A blog by Luke Akehurst about politics, elections, the Labour Party and Hackney - With subtitles for the Hard of Left. Just for the record: all the views expressed here are entirely personal and do not necessarily represent the positions of any organisations I am a member of.

Tuesday, January 29, 2008

Sorry Rich there's another one

Whichever poll Rich is waiting for is a long time coming. Like the other two polls at the weekend, ComRes in today's Independent shows the Tories, not Labour, going down in popularity:

Con 38% (-3)
Lab 30% (-)
LD 17% (+1%)

Saturday, January 26, 2008

A special post just for Rich

Regular commenter Rich has been saying all week that he has some kind of tip-off that the next set of polls will be so catastrophic for Labour that they would cause the PM to resign.

Well now we have two of them - ICM and YouGov. ICM has Labour up 2% and the Tories down 3%:

CON 37% (-3)
LAB 35% (+2)
LD 20% (+2)

YouGov has Labour unchanged and the Tories down 2%:

CON 41% (-2)
LAB 33% (-)
LD 16% (+2)

What happened to your prediction Rich? Care to comment and explain?

Friday, January 25, 2008

Ken's lead going up

Looks like London voters are more interested in buses, police and housing than tittle-tattle in the Evening Standard and on Dispatches.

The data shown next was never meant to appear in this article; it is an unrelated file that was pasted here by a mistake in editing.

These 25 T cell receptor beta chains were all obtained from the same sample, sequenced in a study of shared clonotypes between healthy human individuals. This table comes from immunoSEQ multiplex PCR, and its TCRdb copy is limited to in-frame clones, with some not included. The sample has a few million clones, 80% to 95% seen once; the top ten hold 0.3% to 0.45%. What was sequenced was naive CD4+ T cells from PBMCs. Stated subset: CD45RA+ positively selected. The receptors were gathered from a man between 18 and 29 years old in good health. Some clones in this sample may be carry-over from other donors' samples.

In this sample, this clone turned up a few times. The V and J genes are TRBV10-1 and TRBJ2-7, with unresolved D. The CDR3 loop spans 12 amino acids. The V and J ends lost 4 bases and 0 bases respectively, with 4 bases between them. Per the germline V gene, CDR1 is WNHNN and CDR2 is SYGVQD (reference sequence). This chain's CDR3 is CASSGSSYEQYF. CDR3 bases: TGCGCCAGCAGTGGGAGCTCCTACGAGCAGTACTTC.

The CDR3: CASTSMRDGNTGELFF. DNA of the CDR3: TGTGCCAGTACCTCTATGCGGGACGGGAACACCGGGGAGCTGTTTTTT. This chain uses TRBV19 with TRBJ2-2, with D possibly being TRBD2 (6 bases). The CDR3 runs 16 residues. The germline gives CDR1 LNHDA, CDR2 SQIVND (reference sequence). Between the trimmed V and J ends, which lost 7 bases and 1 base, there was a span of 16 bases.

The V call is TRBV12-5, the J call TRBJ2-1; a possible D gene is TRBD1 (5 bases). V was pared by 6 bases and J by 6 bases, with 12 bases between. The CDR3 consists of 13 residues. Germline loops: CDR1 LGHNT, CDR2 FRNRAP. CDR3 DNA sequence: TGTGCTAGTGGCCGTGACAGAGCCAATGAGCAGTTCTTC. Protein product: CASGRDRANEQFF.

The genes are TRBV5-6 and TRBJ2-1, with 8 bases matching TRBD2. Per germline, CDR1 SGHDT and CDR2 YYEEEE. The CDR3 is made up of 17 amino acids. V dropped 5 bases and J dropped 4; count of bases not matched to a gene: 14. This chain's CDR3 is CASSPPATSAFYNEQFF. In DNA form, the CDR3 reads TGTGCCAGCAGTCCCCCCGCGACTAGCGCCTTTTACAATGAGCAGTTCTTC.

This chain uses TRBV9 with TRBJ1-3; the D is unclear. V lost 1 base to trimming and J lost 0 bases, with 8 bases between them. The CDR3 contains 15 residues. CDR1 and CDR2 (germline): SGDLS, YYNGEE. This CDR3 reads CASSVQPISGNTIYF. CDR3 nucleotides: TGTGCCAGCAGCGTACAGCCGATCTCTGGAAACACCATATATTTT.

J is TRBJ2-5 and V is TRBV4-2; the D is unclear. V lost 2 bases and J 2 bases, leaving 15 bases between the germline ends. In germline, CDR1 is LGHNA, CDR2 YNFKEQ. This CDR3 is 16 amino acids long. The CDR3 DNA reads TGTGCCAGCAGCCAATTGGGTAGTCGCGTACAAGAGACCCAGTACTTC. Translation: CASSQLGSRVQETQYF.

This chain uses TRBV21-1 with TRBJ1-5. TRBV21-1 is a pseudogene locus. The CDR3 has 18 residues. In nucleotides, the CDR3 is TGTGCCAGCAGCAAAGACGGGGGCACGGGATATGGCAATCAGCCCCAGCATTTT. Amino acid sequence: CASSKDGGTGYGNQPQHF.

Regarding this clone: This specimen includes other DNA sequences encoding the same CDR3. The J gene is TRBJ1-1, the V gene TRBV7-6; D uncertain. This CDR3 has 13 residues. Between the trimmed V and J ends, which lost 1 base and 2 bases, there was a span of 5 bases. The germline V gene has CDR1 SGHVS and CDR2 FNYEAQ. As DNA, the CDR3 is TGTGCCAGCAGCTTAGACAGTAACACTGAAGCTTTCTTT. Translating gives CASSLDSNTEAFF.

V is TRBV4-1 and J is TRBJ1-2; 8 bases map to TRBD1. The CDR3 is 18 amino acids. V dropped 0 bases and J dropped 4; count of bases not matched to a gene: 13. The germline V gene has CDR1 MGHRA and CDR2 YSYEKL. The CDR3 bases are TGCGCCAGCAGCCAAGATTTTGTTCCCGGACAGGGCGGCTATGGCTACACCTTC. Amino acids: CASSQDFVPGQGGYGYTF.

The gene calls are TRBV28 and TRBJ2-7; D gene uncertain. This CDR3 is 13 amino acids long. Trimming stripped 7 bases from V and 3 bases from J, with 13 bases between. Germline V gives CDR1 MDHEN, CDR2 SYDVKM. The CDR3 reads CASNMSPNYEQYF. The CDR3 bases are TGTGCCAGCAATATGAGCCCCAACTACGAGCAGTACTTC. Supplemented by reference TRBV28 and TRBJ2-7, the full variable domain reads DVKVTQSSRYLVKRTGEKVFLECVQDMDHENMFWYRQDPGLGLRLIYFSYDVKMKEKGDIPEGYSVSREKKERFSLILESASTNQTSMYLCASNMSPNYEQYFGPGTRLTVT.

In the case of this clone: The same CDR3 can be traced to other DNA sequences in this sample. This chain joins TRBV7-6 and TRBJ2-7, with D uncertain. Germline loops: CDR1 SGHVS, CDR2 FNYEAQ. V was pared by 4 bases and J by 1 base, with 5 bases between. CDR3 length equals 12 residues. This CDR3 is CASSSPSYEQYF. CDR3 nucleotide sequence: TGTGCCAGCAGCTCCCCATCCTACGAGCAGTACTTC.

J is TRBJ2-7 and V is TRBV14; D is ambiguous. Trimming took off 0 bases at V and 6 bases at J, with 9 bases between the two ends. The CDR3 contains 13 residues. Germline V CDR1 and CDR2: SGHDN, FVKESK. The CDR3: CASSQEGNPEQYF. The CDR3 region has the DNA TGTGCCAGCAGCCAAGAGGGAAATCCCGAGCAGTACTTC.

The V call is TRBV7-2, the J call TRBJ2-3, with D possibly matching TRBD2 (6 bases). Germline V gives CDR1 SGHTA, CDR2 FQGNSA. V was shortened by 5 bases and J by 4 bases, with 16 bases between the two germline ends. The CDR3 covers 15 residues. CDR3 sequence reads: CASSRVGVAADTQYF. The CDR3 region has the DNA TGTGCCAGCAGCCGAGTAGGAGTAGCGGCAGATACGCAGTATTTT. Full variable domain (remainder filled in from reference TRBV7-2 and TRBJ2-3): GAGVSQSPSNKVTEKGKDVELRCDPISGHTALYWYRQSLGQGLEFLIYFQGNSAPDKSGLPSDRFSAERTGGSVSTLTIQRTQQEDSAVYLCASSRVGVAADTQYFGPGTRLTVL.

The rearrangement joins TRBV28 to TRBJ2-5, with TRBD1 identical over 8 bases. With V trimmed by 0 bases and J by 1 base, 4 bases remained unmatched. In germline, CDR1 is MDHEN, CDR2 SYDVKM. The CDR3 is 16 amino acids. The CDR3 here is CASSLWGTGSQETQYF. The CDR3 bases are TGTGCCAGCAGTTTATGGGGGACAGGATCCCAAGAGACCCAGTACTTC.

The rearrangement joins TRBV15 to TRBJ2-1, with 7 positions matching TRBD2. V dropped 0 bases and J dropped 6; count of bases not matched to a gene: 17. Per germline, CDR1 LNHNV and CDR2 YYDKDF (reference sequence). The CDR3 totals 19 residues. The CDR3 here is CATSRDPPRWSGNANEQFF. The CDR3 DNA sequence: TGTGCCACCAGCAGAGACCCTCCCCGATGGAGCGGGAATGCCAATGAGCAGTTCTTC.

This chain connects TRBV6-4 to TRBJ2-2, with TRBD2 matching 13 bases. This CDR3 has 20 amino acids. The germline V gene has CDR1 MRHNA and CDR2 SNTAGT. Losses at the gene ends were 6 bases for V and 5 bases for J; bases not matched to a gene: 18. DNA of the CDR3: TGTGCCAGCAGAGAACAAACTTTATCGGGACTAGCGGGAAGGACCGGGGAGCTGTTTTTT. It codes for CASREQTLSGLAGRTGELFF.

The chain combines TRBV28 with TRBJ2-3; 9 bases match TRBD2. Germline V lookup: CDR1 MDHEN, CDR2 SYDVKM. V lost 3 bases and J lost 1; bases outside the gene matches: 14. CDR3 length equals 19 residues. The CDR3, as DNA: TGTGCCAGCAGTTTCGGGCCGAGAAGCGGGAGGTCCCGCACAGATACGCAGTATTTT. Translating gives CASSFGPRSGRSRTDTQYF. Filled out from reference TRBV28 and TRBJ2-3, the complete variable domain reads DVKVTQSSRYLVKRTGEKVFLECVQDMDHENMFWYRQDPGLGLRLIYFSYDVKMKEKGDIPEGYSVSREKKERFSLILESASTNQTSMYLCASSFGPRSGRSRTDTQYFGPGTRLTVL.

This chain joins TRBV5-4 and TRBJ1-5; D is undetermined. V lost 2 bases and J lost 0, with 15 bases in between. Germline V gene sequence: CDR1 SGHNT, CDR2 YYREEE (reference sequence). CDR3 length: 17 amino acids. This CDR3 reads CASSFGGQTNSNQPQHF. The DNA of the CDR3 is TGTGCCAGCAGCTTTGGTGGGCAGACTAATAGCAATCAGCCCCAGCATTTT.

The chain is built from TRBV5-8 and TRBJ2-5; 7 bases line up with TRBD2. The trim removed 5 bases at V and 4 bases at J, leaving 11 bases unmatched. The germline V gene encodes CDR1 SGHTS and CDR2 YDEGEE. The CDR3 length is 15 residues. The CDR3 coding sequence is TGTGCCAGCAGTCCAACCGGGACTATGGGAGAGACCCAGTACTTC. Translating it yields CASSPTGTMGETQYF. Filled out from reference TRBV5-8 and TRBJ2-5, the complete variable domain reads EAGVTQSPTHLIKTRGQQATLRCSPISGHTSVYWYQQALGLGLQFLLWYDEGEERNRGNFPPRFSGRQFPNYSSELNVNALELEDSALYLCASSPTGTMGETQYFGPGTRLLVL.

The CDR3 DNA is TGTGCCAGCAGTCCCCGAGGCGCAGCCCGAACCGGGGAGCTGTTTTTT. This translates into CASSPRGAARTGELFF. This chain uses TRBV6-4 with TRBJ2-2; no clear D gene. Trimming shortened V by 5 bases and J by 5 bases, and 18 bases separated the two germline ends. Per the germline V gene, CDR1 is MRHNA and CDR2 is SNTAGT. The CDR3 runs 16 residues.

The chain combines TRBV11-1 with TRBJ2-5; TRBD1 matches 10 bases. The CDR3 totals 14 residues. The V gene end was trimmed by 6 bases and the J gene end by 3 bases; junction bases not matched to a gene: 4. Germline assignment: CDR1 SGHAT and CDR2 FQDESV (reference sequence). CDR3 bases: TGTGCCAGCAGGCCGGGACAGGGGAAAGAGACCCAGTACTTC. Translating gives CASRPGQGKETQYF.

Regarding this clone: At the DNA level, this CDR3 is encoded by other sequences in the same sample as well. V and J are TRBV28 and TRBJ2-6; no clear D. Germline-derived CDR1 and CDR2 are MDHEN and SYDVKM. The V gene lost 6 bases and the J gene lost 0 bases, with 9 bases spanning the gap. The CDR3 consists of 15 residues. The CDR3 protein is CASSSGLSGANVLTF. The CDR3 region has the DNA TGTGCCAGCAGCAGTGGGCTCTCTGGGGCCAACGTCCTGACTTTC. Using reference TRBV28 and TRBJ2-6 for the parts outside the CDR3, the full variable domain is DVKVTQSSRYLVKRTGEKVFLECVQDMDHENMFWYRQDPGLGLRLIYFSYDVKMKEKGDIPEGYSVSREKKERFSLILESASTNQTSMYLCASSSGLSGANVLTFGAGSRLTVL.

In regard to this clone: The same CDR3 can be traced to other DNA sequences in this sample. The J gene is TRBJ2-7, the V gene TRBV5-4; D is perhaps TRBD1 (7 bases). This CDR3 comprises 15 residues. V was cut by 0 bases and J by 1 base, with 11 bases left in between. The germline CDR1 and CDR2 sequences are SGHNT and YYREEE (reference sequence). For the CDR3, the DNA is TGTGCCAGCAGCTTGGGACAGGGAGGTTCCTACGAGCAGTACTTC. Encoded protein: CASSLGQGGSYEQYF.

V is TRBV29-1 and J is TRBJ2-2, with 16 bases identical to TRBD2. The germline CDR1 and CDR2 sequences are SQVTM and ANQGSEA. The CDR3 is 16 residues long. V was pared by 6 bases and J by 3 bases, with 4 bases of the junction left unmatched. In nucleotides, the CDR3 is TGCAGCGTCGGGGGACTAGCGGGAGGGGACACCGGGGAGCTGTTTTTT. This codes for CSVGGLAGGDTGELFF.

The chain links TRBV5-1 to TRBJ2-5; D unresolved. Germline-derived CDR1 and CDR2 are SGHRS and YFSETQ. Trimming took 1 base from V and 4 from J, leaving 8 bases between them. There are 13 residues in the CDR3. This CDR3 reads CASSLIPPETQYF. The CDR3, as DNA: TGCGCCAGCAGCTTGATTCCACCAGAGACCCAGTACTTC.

A YouGov/ITV London poll today shows Ken's lead over Boris up from 1% to 4%.

The poll was taken after the Dispatches programme this week.

Council by-election results

In the middle of the Hain resignation there were two council by-election polling days yesterday. The Sandwell result puts the national picture in perspective and ought to cheer up Labour activists:

Sandwell MBC, Newton Ward - Labour gain from Lib Dem. Tom Watson tells me this ward has been Lib Dem since 1980!
Lab 36.9% +2.6%
Lib Dem 35.4% -6.9%
Con 25.7% +2.3%
Green 2.0% +2.0%

Basingstoke & Deane DC, Baughurst Ward - Lib Dem gain from Con on a 40% turnout. Huge swing of about 20% Con to LD. Labour did not contest this seat. The loss of this seat means the council goes from Tory to No Overall Control.

Thursday, January 24, 2008

The leaderless soft left